afterwards, however, set] about writing an account of his life-a task which he accomplished whilst acting in the humble capacity of a porter at the India House. The work is composed in a plain but sensible style, and contains many interesting details respecting the manners of the natives of Madagascar. It is perhaps somewhat better for having been compressed by one of the friends of the author, whose original manuscript is said to have extended to eight hundred large folio pages.

FALCONER, the author of The Shipwreck,' as is generally known, spent his life, from childhood, at

He was probably born in one of the small towns in the county of Fife, which border the Frith of Forth; but nothing is very certainly ascertained either as to his native place or his parentage. Nor has any account been given of how he acquired the elements of education, with the exception of a report that he found an instructor in a person of the name of Campbell, a man of some literary taste and acquirements, who happened to be purser in one of the vessels in which young Falconer sailed. However this may be, Falconer appeared as an author at a very early age, having been only, it is said, in his twentyfirst year when he


to the world his first production, a poem on the death of Frederick, Prince of Wales, the father of his late Majesty, George III. He was ten or twelve years older when he published his

Shipwreck,' which is said to be founded in a great measure on the personal adventures of the author. Falconer did not permit the success of his poetical efforts to withdraw him from his profession, in which, having now transferred himself from the merchant service to the navy, he continued to rise steadily till he was appointed purser of a man-of-war. Sometime after attaining this promotion, he published the other work by which he is chiefly known, his ' Uni





versal Marine Dictionary,' which was very favourably received, and is a still standard work. He had previously to this written several other poetical pieces on temporary subjects, which have long been forgotten. Shortly after the publication of his dictionary, he sailed for Bengal as purser of the frigate Aurora. This vessel, however, was never heard of, after she passed the Cape of Good Hope, having in all probability foundered at sea.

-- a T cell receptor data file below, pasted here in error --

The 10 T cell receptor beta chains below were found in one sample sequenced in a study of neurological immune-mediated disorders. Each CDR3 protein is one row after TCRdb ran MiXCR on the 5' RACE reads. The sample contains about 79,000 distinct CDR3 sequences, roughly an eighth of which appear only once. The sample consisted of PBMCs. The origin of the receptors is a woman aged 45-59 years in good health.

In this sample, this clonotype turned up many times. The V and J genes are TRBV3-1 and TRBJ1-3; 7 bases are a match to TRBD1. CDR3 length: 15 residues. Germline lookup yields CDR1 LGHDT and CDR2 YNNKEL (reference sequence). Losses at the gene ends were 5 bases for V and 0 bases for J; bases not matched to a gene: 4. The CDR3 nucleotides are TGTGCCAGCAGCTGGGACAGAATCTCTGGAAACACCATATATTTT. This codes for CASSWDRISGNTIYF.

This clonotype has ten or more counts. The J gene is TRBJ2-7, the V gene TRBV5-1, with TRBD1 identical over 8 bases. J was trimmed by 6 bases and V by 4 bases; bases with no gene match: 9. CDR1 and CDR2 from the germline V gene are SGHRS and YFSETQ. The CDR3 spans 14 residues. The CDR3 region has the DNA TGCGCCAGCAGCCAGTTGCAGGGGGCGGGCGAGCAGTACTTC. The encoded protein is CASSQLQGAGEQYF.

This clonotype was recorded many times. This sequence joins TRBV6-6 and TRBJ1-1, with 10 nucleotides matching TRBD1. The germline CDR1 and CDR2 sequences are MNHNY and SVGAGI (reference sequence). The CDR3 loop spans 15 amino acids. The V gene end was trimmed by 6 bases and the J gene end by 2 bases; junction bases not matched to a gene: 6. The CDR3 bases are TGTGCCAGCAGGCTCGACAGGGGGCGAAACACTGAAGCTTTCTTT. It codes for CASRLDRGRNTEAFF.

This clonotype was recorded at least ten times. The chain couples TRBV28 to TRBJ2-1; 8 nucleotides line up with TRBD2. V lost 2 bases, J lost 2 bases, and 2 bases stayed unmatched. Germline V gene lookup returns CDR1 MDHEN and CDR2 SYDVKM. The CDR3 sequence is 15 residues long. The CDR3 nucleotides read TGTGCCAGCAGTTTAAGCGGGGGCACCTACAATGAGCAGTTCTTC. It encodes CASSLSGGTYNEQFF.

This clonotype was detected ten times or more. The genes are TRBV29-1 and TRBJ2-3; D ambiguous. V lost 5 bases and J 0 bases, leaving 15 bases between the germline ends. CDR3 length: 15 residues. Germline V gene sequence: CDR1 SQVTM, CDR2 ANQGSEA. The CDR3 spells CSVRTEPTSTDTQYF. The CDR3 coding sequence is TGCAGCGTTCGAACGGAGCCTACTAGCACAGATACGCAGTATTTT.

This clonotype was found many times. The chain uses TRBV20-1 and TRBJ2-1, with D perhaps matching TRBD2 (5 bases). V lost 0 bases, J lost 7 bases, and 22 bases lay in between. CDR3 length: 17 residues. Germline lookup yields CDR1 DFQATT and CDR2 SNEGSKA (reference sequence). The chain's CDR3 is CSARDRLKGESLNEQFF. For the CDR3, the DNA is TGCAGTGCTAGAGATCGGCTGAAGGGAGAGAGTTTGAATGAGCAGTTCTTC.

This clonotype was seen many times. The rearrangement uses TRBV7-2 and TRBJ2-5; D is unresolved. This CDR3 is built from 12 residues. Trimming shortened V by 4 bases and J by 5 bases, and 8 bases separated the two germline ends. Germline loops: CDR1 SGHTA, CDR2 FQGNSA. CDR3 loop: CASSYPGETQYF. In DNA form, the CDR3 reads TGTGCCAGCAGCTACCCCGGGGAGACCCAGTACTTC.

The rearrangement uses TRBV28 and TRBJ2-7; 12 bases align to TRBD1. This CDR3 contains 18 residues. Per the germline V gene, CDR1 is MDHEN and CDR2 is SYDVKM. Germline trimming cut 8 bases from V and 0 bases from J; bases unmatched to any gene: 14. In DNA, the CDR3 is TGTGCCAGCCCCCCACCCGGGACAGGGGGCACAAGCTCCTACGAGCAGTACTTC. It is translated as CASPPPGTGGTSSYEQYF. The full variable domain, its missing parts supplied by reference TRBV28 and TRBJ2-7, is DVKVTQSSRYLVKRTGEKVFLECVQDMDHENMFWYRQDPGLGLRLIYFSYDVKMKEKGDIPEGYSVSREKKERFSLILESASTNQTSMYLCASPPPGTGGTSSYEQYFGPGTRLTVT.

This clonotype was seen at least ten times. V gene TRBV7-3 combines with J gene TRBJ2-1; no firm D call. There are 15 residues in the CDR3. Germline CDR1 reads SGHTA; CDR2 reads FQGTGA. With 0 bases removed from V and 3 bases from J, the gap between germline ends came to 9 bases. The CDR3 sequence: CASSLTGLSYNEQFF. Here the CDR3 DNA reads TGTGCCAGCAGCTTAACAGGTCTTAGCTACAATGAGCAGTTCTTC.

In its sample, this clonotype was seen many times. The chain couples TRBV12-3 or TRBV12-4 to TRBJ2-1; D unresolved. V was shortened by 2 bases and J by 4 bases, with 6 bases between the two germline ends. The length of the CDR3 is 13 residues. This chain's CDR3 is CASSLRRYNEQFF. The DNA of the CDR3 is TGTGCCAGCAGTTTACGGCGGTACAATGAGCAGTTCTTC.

GIORDANI, an Italian engineer and mathematician of the seventeenth century, was originally a common soldier on board one of the Pope's gallies. In this situation his capacity and good conduct attracted the attention of his admiral; and as a reward he was promoted to the post of purser of one of the vessels. It was his appointment to this situation which first formed his mind to study. Having accounts to keep, he soon found how necessary it was that he should know something of arithmetic, of which he was till then quite ignorant ; and he determined therefore to teach himself the science, which it is said he did without assistance. By pursuing his studies from this commencement, he eventually acquired considerable reputation as a mathematician; and, having published several able works, was appointed at last to a professorship in the Sapienza College at Rome. Giordani died in the year 1711.